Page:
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What Joy Global's Results Mean to Caterpillar Investors

By Lee Samaha – Mar 11, 2016 at 1:34PM

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The mining machinery company soared after market-pleasing results and guidance. Is an industry recovery in the cards?

When a competitor's stock jumps 40% in a week, it's usually time to start looking at what's going on. Caterpillar's (CAT -1.47%) end markets include mining machinery, and Joy Global's (JOY) recent surge must have had investors thinking Caterpillar could follow suit in due course. So let's take a look Joy Global's results and what they mean to the investment thesis for Caterpillar stock.

JOY Chart

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No guidance cut
Mining, coal, China, copper, global growth, U.S. coal production: It would be a struggle to put together a more potent list of end markets for investors to be negative about, and Joy Global is exposed to each one. Of course, all of this is no secret, and by the end of January more than 25% of shares in the company were being sold short.

Moreover, at the end of January, Caterpillar -- a company generating around 17.8% of its sales from resources industries -- released fourth-quarter results, stating, "We believe mining companies are continuing to curtail maintenance and rebuild activities." Surely Joy Global would be forced to cut guidance?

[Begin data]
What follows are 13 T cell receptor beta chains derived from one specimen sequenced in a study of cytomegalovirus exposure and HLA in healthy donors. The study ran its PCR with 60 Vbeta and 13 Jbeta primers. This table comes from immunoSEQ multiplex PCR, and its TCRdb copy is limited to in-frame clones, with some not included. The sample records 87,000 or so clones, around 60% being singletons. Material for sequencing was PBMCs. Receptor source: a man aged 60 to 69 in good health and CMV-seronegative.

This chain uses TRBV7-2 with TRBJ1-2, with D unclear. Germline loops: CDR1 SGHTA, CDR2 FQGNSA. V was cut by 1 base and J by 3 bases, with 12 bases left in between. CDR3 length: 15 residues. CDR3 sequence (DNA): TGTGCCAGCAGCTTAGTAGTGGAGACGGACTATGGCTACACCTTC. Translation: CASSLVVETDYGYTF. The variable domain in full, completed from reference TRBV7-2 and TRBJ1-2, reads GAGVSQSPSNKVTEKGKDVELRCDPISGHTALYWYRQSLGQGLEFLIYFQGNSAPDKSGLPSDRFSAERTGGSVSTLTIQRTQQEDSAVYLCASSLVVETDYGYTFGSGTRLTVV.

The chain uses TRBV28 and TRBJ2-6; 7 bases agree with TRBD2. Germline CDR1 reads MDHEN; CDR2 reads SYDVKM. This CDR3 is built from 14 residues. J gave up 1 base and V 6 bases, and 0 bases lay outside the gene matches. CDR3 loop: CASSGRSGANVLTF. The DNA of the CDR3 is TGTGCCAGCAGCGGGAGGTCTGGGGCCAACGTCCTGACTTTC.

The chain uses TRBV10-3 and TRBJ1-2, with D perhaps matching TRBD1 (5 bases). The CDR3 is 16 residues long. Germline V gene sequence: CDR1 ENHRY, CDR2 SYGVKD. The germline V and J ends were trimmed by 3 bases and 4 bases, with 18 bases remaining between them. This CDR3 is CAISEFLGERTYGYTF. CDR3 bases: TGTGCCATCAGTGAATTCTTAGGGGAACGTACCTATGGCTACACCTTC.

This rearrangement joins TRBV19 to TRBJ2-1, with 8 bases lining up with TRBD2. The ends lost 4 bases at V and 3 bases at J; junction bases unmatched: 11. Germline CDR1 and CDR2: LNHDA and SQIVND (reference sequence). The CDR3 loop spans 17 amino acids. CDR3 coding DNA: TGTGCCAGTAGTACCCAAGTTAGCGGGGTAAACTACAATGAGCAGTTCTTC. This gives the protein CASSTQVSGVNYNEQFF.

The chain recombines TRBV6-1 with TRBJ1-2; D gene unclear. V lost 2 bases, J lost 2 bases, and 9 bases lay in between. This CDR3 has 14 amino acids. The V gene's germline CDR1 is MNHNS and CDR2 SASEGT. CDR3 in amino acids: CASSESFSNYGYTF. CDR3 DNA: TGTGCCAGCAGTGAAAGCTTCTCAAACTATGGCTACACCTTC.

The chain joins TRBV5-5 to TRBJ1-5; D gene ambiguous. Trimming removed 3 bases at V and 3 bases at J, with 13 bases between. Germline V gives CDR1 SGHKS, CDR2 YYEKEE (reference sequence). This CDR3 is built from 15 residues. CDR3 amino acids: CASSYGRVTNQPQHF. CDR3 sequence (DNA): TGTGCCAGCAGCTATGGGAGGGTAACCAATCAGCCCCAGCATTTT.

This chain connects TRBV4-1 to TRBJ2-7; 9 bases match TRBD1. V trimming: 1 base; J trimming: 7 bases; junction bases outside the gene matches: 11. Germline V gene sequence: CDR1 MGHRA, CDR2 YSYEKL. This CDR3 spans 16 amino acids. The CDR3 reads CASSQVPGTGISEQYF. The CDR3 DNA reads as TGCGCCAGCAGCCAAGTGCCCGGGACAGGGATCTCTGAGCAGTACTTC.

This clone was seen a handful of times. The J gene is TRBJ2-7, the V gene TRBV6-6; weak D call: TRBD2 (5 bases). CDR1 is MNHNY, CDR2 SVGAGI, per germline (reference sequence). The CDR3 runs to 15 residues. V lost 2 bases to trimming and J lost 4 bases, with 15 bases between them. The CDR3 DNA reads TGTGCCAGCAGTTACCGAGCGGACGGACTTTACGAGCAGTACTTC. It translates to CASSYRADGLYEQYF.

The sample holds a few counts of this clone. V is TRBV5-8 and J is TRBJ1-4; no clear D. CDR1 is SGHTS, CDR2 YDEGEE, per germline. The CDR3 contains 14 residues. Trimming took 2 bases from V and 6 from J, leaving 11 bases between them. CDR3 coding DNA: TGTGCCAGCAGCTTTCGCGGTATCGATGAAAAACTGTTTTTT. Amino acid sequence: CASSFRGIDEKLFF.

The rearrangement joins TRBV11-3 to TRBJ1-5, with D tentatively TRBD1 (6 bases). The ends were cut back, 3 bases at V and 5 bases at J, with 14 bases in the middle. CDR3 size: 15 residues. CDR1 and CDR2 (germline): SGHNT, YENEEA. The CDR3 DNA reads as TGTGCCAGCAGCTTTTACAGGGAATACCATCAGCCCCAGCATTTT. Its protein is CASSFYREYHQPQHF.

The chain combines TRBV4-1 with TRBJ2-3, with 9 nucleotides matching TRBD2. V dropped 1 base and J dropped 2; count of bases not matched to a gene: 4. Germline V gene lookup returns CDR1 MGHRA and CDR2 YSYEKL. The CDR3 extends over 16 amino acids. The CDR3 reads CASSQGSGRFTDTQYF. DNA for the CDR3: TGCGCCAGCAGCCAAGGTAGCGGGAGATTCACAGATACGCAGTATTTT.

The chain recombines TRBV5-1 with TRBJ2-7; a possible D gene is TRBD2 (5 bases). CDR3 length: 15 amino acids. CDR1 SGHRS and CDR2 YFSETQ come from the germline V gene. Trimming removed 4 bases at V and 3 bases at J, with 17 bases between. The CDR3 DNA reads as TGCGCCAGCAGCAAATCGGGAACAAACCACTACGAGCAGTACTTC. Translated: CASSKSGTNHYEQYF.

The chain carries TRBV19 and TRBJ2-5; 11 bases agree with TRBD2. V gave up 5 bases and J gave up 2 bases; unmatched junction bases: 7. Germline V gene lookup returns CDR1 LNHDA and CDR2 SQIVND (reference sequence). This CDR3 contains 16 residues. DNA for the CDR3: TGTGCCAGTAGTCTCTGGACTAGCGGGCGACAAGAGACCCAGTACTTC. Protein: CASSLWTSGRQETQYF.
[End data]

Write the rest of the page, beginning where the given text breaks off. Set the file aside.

It seems not. Fast-forward to the first-quarter earnings release, and management's maintenance of full-year guidance -- despite disappointing results -- had short-sellers in a frightful panic. CEO Edward Doheny, on the conference call, said, "Our sales and earnings for the year are now tracking toward the middle of our previous guidance range of $2.4 billion to $2.6 billion and adjusted earnings per share of $0.10 to $0.50."

Is this a sign of stabilization in the mining machinery market?


Joy Global's sales guidance
To answer this question, let's take a closer look at guidance given on the earnings call. Robert Baird analyst Mircea Dobre asked a question on full-year 2016 sales, and Doheny replied that around $2 billion in service sales and around $500 million in original equipment sales would get to the $2.5 billion mark.

Doheny then explained how last year's revenue split was around "47% in the first half and 53% in the second half" and added: "As we're looking at that, roughly that midpoint feels about similar percentages as what we're looking at" for 2016.

Later he outlined his sales expectation for "45%, 46% on the front half" and said, "We would expect to see a similar shift to that 53%, 52%, 54%, 55% in the second half."

It's not entirely clear if he's talking about just services (the analyst's question he was responding to was about services) or an overall shift in sales from 52% to 53% in the second half of last year to 54% to 55% this year. Conservatively, I've tabulated the sales Joy Global needs to generate in the second quarter to meet a range of expectations -- in line with Doherty's guidance.